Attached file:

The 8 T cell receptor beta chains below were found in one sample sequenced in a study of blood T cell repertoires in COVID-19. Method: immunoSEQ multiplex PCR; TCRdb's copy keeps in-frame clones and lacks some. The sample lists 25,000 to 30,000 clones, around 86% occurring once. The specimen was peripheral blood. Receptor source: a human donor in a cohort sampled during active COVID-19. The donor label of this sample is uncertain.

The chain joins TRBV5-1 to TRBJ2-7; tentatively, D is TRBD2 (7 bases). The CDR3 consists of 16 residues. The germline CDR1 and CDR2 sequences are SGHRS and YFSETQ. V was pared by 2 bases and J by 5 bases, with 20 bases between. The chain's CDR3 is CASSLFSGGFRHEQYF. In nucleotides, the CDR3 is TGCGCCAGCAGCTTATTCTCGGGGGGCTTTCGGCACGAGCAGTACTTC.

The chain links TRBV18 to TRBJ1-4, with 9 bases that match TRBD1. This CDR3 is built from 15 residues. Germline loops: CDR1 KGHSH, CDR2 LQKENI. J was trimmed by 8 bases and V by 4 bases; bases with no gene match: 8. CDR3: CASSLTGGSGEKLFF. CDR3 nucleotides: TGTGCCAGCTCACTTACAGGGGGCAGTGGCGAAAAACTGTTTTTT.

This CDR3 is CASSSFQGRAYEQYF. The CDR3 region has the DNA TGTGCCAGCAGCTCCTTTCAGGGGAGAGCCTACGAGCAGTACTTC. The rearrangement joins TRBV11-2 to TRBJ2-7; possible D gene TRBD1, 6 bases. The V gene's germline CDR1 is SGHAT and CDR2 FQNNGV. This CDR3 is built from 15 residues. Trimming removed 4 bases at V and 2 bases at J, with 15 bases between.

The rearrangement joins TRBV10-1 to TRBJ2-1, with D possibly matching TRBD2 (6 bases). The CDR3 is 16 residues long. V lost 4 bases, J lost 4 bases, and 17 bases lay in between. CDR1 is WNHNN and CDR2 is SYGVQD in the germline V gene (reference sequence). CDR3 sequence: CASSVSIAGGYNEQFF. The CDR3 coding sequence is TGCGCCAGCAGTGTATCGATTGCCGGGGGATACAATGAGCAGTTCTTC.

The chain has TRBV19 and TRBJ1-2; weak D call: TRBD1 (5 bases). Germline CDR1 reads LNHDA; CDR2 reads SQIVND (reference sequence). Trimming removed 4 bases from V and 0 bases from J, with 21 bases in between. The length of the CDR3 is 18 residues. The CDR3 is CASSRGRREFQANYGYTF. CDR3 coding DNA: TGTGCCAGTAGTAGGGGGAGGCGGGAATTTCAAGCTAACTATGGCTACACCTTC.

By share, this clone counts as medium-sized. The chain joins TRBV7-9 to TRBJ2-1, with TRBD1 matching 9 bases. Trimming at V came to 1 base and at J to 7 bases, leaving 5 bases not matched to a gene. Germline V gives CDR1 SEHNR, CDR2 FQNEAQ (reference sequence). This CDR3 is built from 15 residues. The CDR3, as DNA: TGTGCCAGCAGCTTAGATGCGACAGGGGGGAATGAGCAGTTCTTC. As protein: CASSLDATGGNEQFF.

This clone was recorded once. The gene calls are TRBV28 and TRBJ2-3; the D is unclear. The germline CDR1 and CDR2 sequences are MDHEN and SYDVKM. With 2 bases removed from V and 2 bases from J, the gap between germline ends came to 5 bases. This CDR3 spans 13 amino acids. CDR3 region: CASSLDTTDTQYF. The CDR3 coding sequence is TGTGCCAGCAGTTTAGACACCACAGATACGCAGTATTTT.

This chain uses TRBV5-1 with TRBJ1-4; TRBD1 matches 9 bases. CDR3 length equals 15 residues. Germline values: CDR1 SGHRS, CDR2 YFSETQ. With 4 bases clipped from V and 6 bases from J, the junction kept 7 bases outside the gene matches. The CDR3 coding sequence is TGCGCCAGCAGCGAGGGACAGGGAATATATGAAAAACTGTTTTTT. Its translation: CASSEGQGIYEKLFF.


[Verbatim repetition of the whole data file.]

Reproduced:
The 8 T cell receptor beta chains below were found in one sample sequenced in a study of blood T cell repertoires in COVID-19. Method: immunoSEQ multiplex PCR; TCRdb's copy keeps in-frame clones and lacks some. The sample lists 25,000 to 30,000 clones, around 86% occurring once. The specimen was peripheral blood. Receptor source: a human donor in a cohort sampled during active COVID-19. The donor label of this sample is uncertain.

The chain joins TRBV5-1 to TRBJ2-7; tentatively, D is TRBD2 (7 bases). The CDR3 consists of 16 residues. The germline CDR1 and CDR2 sequences are SGHRS and YFSETQ. V was pared by 2 bases and J by 5 bases, with 20 bases between. The chain's CDR3 is CASSLFSGGFRHEQYF. In nucleotides, the CDR3 is TGCGCCAGCAGCTTATTCTCGGGGGGCTTTCGGCACGAGCAGTACTTC.

The chain links TRBV18 to TRBJ1-4, with 9 bases that match TRBD1. This CDR3 is built from 15 residues. Germline loops: CDR1 KGHSH, CDR2 LQKENI. J was trimmed by 8 bases and V by 4 bases; bases with no gene match: 8. CDR3: CASSLTGGSGEKLFF. CDR3 nucleotides: TGTGCCAGCTCACTTACAGGGGGCAGTGGCGAAAAACTGTTTTTT.

This CDR3 is CASSSFQGRAYEQYF. The CDR3 region has the DNA TGTGCCAGCAGCTCCTTTCAGGGGAGAGCCTACGAGCAGTACTTC. The rearrangement joins TRBV11-2 to TRBJ2-7; possible D gene TRBD1, 6 bases. The V gene's germline CDR1 is SGHAT and CDR2 FQNNGV. This CDR3 is built from 15 residues. Trimming removed 4 bases at V and 2 bases at J, with 15 bases between.

The rearrangement joins TRBV10-1 to TRBJ2-1, with D possibly matching TRBD2 (6 bases). The CDR3 is 16 residues long. V lost 4 bases, J lost 4 bases, and 17 bases lay in between. CDR1 is WNHNN and CDR2 is SYGVQD in the germline V gene (reference sequence). CDR3 sequence: CASSVSIAGGYNEQFF. The CDR3 coding sequence is TGCGCCAGCAGTGTATCGATTGCCGGGGGATACAATGAGCAGTTCTTC.

The chain has TRBV19 and TRBJ1-2; weak D call: TRBD1 (5 bases). Germline CDR1 reads LNHDA; CDR2 reads SQIVND (reference sequence). Trimming removed 4 bases from V and 0 bases from J, with 21 bases in between. The length of the CDR3 is 18 residues. The CDR3 is CASSRGRREFQANYGYTF. CDR3 coding DNA: TGTGCCAGTAGTAGGGGGAGGCGGGAATTTCAAGCTAACTATGGCTACACCTTC.

By share, this clone counts as medium-sized. The chain joins TRBV7-9 to TRBJ2-1, with TRBD1 matching 9 bases. Trimming at V came to 1 base and at J to 7 bases, leaving 5 bases not matched to a gene. Germline V gives CDR1 SEHNR, CDR2 FQNEAQ (reference sequence). This CDR3 is built from 15 residues. The CDR3, as DNA: TGTGCCAGCAGCTTAGATGCGACAGGGGGGAATGAGCAGTTCTTC. As protein: CASSLDATGGNEQFF.

This clone was recorded once. The gene calls are TRBV28 and TRBJ2-3; the D is unclear. The germline CDR1 and CDR2 sequences are MDHEN and SYDVKM. With 2 bases removed from V and 2 bases from J, the gap between germline ends came to 5 bases. This CDR3 spans 13 amino acids. CDR3 region: CASSLDTTDTQYF. The CDR3 coding sequence is TGTGCCAGCAGTTTAGACACCACAGATACGCAGTATTTT.

This chain uses TRBV5-1 with TRBJ1-4; TRBD1 matches 9 bases. CDR3 length equals 15 residues. Germline values: CDR1 SGHRS, CDR2 YFSETQ. With 4 bases clipped from V and 6 bases from J, the junction kept 7 bases outside the gene matches. The CDR3 coding sequence is TGCGCCAGCAGCGAGGGACAGGGAATATATGAAAAACTGTTTTTT. Its translation: CASSEGQGIYEKLFF.